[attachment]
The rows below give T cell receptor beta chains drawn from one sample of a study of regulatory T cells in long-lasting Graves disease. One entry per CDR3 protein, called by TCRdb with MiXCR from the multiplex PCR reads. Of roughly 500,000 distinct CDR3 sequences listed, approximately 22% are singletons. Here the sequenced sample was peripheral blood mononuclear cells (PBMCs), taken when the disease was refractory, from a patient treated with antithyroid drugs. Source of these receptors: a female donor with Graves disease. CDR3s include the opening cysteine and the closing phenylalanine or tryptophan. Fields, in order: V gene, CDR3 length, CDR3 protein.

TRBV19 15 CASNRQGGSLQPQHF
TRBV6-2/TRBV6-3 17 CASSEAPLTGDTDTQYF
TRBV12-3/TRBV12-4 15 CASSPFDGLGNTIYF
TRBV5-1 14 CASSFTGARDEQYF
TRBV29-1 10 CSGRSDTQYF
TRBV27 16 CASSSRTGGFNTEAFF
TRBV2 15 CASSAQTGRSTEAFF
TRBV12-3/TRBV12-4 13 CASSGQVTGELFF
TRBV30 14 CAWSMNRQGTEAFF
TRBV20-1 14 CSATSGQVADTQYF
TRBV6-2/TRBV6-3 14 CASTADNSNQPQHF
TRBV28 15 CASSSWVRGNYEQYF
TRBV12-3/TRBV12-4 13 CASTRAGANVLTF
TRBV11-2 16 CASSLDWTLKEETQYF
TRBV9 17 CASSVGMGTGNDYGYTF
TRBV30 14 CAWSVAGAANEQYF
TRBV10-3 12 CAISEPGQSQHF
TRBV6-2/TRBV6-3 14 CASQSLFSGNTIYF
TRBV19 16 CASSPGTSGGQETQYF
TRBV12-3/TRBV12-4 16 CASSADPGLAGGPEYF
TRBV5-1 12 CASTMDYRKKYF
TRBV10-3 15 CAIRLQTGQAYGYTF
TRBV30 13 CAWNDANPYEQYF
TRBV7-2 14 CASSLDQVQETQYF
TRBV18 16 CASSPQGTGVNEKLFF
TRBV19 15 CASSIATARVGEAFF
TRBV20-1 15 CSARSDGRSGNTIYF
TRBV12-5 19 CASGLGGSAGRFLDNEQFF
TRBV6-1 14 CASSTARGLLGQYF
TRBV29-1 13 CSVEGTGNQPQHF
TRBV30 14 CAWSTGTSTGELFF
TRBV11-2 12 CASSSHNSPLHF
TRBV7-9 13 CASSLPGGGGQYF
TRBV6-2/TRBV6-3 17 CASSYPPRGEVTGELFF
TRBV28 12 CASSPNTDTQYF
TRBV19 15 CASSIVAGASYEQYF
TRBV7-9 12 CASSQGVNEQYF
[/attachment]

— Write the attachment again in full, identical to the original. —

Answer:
The rows below give T cell receptor beta chains drawn from one sample of a study of regulatory T cells in long-lasting Graves disease. One entry per CDR3 protein, called by TCRdb with MiXCR from the multiplex PCR reads. Of roughly 500,000 distinct CDR3 sequences listed, approximately 22% are singletons. Here the sequenced sample was peripheral blood mononuclear cells (PBMCs), taken when the disease was refractory, from a patient treated with antithyroid drugs. Source of these receptors: a female donor with Graves disease. CDR3s include the opening cysteine and the closing phenylalanine or tryptophan. Fields, in order: V gene, CDR3 length, CDR3 protein.

TRBV19 15 CASNRQGGSLQPQHF
TRBV6-2/TRBV6-3 17 CASSEAPLTGDTDTQYF
TRBV12-3/TRBV12-4 15 CASSPFDGLGNTIYF
TRBV5-1 14 CASSFTGARDEQYF
TRBV29-1 10 CSGRSDTQYF
TRBV27 16 CASSSRTGGFNTEAFF
TRBV2 15 CASSAQTGRSTEAFF
TRBV12-3/TRBV12-4 13 CASSGQVTGELFF
TRBV30 14 CAWSMNRQGTEAFF
TRBV20-1 14 CSATSGQVADTQYF
TRBV6-2/TRBV6-3 14 CASTADNSNQPQHF
TRBV28 15 CASSSWVRGNYEQYF
TRBV12-3/TRBV12-4 13 CASTRAGANVLTF
TRBV11-2 16 CASSLDWTLKEETQYF
TRBV9 17 CASSVGMGTGNDYGYTF
TRBV30 14 CAWSVAGAANEQYF
TRBV10-3 12 CAISEPGQSQHF
TRBV6-2/TRBV6-3 14 CASQSLFSGNTIYF
TRBV19 16 CASSPGTSGGQETQYF
TRBV12-3/TRBV12-4 16 CASSADPGLAGGPEYF
TRBV5-1 12 CASTMDYRKKYF
TRBV10-3 15 CAIRLQTGQAYGYTF
TRBV30 13 CAWNDANPYEQYF
TRBV7-2 14 CASSLDQVQETQYF
TRBV18 16 CASSPQGTGVNEKLFF
TRBV19 15 CASSIATARVGEAFF
TRBV20-1 15 CSARSDGRSGNTIYF
TRBV12-5 19 CASGLGGSAGRFLDNEQFF
TRBV6-1 14 CASSTARGLLGQYF
TRBV29-1 13 CSVEGTGNQPQHF
TRBV30 14 CAWSTGTSTGELFF
TRBV11-2 12 CASSSHNSPLHF
TRBV7-9 13 CASSLPGGGGQYF
TRBV6-2/TRBV6-3 17 CASSYPPRGEVTGELFF
TRBV28 12 CASSPNTDTQYF
TRBV19 15 CASSIVAGASYEQYF
TRBV7-9 12 CASSQGVNEQYF